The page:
Early last year, Rhome, the IT chief at AFL Telecommunications LLC, a $500 million telecommunications equipment manufacturer and service provider, learned that his data center was closing its doors to him.
"Our data center was integrated with Alcoa," Rhome said. "We had to take our systems out of their data center and put it in our own data center. We had a choice: We could build our own data center, or we could outsource it into a hosted provider."
Rhome said he identified two locations within his company that could support a data center, but he believed the infrastructure surrounding those two locations was inadequate. Rhome said having a secure facility that would have little risk of downtime was his No. 1 priority.
"We're a very IT-intense company," he said. "I require my systems to be up constantly. We can't afford power outages. We can't afford system crashes all the time. I have an office in Franklin, Tenn. Every time there is a thunderstorm, the lights flicker. Our business can't afford to have the lights flickering."
Ultimately, Rhome decided to outsource his data center with Wayne, Pa.-based SunGard Availability Services because he was convinced the vendor's redundant power supplies and facilities would ensure that his data center would always be available during a disaster. He moved 85 servers into SunGard's Alpharetta, Ga., location.
"We were looking for a secure facility to put our equipment," Rhome said. "We also wanted a facility that could help us with disaster recovery with the servers we have in the field that are not located in the data center."
"I didn't have to hire additional staff to support a data center," Rhome said. "I could basically continue operations as I normally did."
Rhome said he is considering expanding the scope of his contract with the company to include maintenance of his data center servers. Currently he sends members of his own 30-person IT staff to SunGard's Georgia facility to perform regular maintenance.
Keep your hands on the reins
Rhome's decision to outsource isn't unique. What is unusual is that he has built a successful relationship with the hosted vendor. What's key here, say the experts, is that Rhome maintained control of his systems. Too many CIOs turn the key to the data center over to the hosted company and walk away. The relationship is doomed.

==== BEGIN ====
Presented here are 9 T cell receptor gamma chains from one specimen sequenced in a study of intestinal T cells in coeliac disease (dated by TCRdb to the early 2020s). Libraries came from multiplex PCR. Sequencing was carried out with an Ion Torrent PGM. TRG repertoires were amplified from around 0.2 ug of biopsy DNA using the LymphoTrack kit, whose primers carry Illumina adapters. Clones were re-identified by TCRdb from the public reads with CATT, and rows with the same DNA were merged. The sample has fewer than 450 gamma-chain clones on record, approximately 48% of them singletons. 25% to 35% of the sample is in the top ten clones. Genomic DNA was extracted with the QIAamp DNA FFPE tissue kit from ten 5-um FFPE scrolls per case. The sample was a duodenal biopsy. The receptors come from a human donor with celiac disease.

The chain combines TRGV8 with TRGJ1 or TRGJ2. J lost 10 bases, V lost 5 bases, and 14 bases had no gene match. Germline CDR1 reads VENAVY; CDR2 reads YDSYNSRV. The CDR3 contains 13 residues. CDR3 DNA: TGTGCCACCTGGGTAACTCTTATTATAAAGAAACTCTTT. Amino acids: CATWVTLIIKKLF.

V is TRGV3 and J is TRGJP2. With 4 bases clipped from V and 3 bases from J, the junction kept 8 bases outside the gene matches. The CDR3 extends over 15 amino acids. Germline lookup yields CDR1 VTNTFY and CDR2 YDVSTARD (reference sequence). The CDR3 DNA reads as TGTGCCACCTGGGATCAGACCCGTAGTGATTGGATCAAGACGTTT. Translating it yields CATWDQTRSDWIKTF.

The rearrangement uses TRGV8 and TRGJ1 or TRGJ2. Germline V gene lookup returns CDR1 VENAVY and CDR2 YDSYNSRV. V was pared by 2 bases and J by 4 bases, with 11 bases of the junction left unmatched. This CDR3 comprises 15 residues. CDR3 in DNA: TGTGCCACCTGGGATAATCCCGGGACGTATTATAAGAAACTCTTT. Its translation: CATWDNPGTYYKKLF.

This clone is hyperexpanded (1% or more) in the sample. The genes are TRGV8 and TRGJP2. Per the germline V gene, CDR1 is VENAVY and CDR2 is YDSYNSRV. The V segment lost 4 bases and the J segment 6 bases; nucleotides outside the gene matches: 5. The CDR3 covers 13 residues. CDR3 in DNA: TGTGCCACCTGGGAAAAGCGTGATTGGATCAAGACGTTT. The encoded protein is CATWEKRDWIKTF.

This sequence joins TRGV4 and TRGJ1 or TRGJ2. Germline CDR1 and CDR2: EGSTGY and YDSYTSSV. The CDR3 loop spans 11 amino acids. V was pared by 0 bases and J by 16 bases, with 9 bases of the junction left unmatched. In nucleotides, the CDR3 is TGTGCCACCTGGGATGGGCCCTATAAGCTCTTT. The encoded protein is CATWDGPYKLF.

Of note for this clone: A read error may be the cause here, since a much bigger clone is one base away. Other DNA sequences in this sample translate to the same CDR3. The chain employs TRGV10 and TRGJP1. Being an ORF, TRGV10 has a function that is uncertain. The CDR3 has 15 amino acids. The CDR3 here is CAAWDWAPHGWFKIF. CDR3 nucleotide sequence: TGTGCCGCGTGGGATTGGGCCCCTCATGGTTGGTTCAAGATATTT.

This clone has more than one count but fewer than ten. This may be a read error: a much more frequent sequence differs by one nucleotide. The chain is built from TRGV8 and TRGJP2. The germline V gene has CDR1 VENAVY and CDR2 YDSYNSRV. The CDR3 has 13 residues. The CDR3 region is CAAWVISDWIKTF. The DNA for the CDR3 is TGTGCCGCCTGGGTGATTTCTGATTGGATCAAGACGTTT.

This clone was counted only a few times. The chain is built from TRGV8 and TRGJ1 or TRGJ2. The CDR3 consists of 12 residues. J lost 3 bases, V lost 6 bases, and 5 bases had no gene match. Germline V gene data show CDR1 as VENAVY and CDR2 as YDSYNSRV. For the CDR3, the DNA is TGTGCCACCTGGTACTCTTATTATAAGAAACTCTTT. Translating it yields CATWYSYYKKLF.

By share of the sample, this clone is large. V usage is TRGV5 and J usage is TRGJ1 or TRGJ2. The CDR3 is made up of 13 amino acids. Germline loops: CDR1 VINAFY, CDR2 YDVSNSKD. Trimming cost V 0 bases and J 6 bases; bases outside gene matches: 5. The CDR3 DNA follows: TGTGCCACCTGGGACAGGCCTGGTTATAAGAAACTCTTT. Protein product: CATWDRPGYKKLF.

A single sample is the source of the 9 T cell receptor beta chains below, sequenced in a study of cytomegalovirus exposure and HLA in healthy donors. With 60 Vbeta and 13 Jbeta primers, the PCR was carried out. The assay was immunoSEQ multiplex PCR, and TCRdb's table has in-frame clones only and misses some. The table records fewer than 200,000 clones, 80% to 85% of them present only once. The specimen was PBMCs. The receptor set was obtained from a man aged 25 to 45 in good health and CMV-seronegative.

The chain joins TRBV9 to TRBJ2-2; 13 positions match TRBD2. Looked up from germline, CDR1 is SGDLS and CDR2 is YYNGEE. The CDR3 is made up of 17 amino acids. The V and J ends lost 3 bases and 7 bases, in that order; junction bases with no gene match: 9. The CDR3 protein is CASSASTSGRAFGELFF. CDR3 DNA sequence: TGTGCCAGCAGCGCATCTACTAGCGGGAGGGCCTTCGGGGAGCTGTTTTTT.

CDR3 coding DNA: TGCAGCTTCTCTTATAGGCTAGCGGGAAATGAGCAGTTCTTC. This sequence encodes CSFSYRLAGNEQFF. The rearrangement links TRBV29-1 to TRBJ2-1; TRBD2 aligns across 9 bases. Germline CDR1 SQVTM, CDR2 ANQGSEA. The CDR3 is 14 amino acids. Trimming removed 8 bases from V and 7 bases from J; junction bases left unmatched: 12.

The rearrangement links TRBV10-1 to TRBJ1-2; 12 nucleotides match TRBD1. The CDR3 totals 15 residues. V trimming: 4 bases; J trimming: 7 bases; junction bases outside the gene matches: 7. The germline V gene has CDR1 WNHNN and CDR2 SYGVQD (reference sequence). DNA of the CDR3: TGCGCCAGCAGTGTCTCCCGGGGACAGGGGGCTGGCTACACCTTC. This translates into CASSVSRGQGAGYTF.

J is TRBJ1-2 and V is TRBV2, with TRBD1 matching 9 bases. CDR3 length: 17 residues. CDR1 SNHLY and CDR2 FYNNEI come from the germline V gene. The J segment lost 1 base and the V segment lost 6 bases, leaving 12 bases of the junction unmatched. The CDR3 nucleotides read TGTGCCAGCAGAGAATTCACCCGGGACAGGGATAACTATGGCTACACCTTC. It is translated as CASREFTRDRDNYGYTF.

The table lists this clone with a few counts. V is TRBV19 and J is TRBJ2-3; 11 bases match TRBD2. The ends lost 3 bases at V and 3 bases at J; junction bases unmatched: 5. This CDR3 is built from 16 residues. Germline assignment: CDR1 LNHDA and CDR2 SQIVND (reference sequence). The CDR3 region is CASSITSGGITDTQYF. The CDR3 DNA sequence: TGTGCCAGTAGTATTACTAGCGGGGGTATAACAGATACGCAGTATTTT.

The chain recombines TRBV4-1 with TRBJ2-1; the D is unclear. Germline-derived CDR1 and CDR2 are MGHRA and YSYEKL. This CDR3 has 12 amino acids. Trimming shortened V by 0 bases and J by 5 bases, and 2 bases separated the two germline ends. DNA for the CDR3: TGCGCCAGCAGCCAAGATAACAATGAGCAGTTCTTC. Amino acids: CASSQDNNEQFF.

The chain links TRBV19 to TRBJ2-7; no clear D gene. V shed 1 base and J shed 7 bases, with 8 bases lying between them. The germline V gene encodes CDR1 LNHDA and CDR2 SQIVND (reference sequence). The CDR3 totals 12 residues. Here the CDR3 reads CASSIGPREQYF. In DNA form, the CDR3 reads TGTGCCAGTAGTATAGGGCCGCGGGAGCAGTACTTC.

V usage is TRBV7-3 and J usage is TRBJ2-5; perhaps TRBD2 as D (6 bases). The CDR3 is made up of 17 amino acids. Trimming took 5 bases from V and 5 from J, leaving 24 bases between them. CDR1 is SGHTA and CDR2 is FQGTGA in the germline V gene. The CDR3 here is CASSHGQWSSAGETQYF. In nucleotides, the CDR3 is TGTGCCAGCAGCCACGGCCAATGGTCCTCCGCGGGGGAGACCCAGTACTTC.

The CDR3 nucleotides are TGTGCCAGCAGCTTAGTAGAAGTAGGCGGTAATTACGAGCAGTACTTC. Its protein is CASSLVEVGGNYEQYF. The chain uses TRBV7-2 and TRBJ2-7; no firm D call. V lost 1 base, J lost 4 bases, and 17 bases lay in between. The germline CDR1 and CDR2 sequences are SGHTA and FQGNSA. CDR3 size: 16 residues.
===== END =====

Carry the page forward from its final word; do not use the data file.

"If you're a logistics company where IT is at the very heart of your business, if innovation in IT creates value for your customers, you may need to maintain control so that you can create that innovation," said Brad Peterson, a partner with Mayer, Brown, Rowe & Maw LLP, a Chicago law firm that specializes in documenting IT outsourcing transactions.
"For instance, Capital One," Kaplan said. "They rely very heavily on technology because they've done a fair amount of experimentation and development on technology-based marketing techniques and data mining of their customer base. It would be very difficult for them to turn that over to a third party and achieve the same level of competitive advantage they've created themselves. Whereas a community bank doesn't have the same interest in technology techniques and would look at technology as a utility it could offload to a third party that could do it more cost effectively than they could."
CIOs who elect to outsource their data centers should make sure that they and their staff manage the sourcing process, not the vendor.
"Not managing the sourcing process, or allowing the vendor to manage the sourcing process, [is a common mistake]," Peterson said. "The process determines the results and the prices you will pay. A vendor-led process will lead to paying more money with lower service commitments."
Read the fine print
Kaplan said a company that has major data center issues to begin with cannot assume an outsourcer will solve its problems.
"Too often companies try to offload something that's broken and that their outsourcer can fix."
Kevin Beaver, principal consultant at Acworth, Ga.-based Principle Logic LLC, said a CIO should test a hosting company's abilities to respond to a disaster.
"If the vendor agrees to it, I recommend to my clients that they go in and see if they can create a controlled disaster and see how they respond."
When negotiating the service-level agreement with a data center outsourcer, a CIO should make sure that the agreement measures aspects of the business that are important to him, Peterson said.
"They should measure value drives that are important to your business," Peterson said. "Suppliers would rather have a service-level agreement measure things that are easy to control. The agreement has to have real teeth to really drive good performance."
Kaplan said the service-level agreement should also focus on day-to-day reliability, access and response time performance levels.
Kaplan also said CIOs should make sure the service-level agreement includes conditions that govern changes in the company. If a CIO finds that his company is growing or consolidating or is changing its business objectives, its technology requirements will change, too.
"Too often change is not spelled out, and that's where a lot of the frustration lies," Kaplan said. "The outsourcer is good at providing stable service. But change, that's where the headaches are. An outsourcer is aimed at limiting change."
Once a CIO has moved his data center to a hosting company, he needs to watch for warning signs that the arrangement is failing. Peterson said CIOs should watch for breaches of contract. They should also make sure that the vendor is providing an open line of communication and submits adequate reports on the status of the data center.
"The No. 1 danger sign is having the contract managers not communicating to the CIO on an important contract. In a troubled relationship, it is a lack of communication that signals upcoming problems."
Let us know what you think about the story; e-mail: Shamus McGillicuddy, News Writer